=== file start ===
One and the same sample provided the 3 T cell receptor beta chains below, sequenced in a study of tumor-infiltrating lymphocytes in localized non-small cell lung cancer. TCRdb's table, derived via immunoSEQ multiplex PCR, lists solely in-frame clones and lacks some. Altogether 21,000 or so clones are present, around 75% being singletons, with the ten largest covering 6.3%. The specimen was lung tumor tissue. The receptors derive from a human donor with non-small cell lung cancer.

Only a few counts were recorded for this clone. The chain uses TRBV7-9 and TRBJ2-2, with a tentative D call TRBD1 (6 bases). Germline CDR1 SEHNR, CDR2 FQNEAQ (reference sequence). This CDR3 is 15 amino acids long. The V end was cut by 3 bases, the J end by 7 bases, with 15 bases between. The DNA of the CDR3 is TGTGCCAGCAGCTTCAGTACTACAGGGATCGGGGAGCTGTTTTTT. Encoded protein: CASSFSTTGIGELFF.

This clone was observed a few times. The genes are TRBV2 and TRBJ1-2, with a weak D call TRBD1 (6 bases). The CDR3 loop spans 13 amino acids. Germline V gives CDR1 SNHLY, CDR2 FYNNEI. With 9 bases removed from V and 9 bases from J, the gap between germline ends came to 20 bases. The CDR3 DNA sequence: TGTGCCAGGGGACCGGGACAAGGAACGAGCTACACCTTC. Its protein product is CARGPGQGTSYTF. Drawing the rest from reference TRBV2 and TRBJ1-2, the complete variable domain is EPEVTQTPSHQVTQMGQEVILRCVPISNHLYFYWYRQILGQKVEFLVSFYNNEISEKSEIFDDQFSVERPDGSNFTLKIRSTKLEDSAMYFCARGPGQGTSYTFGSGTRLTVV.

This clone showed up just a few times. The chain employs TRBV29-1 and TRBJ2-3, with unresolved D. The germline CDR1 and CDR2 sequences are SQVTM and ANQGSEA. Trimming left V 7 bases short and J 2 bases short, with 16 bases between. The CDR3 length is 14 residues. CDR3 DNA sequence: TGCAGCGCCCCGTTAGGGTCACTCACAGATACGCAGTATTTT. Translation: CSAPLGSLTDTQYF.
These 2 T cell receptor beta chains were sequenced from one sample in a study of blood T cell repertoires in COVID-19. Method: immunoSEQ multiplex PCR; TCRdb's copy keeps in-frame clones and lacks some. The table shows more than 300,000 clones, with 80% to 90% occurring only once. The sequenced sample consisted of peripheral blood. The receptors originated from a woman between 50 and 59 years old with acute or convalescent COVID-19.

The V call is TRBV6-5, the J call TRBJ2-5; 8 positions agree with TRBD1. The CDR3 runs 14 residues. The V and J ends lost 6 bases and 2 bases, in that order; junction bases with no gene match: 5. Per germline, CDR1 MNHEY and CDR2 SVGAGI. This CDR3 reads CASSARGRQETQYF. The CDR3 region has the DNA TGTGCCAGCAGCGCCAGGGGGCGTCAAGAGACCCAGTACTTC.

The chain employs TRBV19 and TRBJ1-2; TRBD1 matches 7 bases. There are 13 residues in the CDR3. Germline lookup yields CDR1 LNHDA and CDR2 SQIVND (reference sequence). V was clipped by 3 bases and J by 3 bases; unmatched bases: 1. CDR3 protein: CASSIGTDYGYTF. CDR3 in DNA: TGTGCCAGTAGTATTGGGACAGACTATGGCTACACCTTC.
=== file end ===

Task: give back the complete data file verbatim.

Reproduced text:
One and the same sample provided the 3 T cell receptor beta chains below, sequenced in a study of tumor-infiltrating lymphocytes in localized non-small cell lung cancer. TCRdb's table, derived via immunoSEQ multiplex PCR, lists solely in-frame clones and lacks some. Altogether 21,000 or so clones are present, around 75% being singletons, with the ten largest covering 6.3%. The specimen was lung tumor tissue. The receptors derive from a human donor with non-small cell lung cancer.

Only a few counts were recorded for this clone. The chain uses TRBV7-9 and TRBJ2-2, with a tentative D call TRBD1 (6 bases). Germline CDR1 SEHNR, CDR2 FQNEAQ (reference sequence). This CDR3 is 15 amino acids long. The V end was cut by 3 bases, the J end by 7 bases, with 15 bases between. The DNA of the CDR3 is TGTGCCAGCAGCTTCAGTACTACAGGGATCGGGGAGCTGTTTTTT. Encoded protein: CASSFSTTGIGELFF.

This clone was observed a few times. The genes are TRBV2 and TRBJ1-2, with a weak D call TRBD1 (6 bases). The CDR3 loop spans 13 amino acids. Germline V gives CDR1 SNHLY, CDR2 FYNNEI. With 9 bases removed from V and 9 bases from J, the gap between germline ends came to 20 bases. The CDR3 DNA sequence: TGTGCCAGGGGACCGGGACAAGGAACGAGCTACACCTTC. Its protein product is CARGPGQGTSYTF. Drawing the rest from reference TRBV2 and TRBJ1-2, the complete variable domain is EPEVTQTPSHQVTQMGQEVILRCVPISNHLYFYWYRQILGQKVEFLVSFYNNEISEKSEIFDDQFSVERPDGSNFTLKIRSTKLEDSAMYFCARGPGQGTSYTFGSGTRLTVV.

This clone showed up just a few times. The chain employs TRBV29-1 and TRBJ2-3, with unresolved D. The germline CDR1 and CDR2 sequences are SQVTM and ANQGSEA. Trimming left V 7 bases short and J 2 bases short, with 16 bases between. The CDR3 length is 14 residues. CDR3 DNA sequence: TGCAGCGCCCCGTTAGGGTCACTCACAGATACGCAGTATTTT. Translation: CSAPLGSLTDTQYF.
These 2 T cell receptor beta chains were sequenced from one sample in a study of blood T cell repertoires in COVID-19. Method: immunoSEQ multiplex PCR; TCRdb's copy keeps in-frame clones and lacks some. The table shows more than 300,000 clones, with 80% to 90% occurring only once. The sequenced sample consisted of peripheral blood. The receptors originated from a woman between 50 and 59 years old with acute or convalescent COVID-19.

The V call is TRBV6-5, the J call TRBJ2-5; 8 positions agree with TRBD1. The CDR3 runs 14 residues. The V and J ends lost 6 bases and 2 bases, in that order; junction bases with no gene match: 5. Per germline, CDR1 MNHEY and CDR2 SVGAGI. This CDR3 reads CASSARGRQETQYF. The CDR3 region has the DNA TGTGCCAGCAGCGCCAGGGGGCGTCAAGAGACCCAGTACTTC.

The chain employs TRBV19 and TRBJ1-2; TRBD1 matches 7 bases. There are 13 residues in the CDR3. Germline lookup yields CDR1 LNHDA and CDR2 SQIVND (reference sequence). V was clipped by 3 bases and J by 3 bases; unmatched bases: 1. CDR3 protein: CASSIGTDYGYTF. CDR3 in DNA: TGTGCCAGTAGTATTGGGACAGACTATGGCTACACCTTC.